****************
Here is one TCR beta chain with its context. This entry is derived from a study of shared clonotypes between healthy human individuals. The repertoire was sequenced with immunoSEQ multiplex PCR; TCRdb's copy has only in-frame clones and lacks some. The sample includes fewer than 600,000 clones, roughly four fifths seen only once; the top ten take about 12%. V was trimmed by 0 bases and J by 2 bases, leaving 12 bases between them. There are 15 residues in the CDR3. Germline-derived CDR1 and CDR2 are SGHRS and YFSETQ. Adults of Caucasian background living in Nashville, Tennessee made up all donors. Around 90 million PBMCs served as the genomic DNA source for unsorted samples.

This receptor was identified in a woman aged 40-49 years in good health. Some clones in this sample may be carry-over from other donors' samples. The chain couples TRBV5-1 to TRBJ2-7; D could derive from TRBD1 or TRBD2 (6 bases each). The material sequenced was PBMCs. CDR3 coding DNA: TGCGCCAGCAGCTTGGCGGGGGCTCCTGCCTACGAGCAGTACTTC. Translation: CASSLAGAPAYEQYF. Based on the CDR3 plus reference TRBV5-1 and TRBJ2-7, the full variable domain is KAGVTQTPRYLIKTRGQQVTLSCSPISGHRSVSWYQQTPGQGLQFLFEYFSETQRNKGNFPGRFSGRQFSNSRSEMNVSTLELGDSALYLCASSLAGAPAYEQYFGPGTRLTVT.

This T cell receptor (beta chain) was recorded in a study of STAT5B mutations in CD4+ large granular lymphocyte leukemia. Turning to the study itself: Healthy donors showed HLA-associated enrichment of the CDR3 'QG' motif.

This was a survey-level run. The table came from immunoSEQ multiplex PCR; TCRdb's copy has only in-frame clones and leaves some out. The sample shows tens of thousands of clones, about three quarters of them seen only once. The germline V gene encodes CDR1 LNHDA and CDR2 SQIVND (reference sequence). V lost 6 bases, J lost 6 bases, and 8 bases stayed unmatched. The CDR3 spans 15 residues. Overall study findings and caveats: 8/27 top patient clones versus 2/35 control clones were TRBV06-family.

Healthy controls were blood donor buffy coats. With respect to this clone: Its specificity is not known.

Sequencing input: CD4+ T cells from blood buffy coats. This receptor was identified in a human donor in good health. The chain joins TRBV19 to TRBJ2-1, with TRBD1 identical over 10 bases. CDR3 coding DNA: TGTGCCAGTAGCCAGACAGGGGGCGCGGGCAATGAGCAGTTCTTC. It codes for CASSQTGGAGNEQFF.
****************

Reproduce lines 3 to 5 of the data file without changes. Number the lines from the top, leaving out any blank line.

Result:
This T cell receptor (beta chain) was recorded in a study of STAT5B mutations in CD4+ large granular lymphocyte leukemia. Turning to the study itself: Healthy donors showed HLA-associated enrichment of the CDR3 'QG' motif.

This was a survey-level run. The table came from immunoSEQ multiplex PCR; TCRdb's copy has only in-frame clones and leaves some out. The sample shows tens of thousands of clones, about three quarters of them seen only once. The germline V gene encodes CDR1 LNHDA and CDR2 SQIVND (reference sequence). V lost 6 bases, J lost 6 bases, and 8 bases stayed unmatched. The CDR3 spans 15 residues. Overall study findings and caveats: 8/27 top patient clones versus 2/35 control clones were TRBV06-family.

Healthy controls were blood donor buffy coats. With respect to this clone: Its specificity is not known.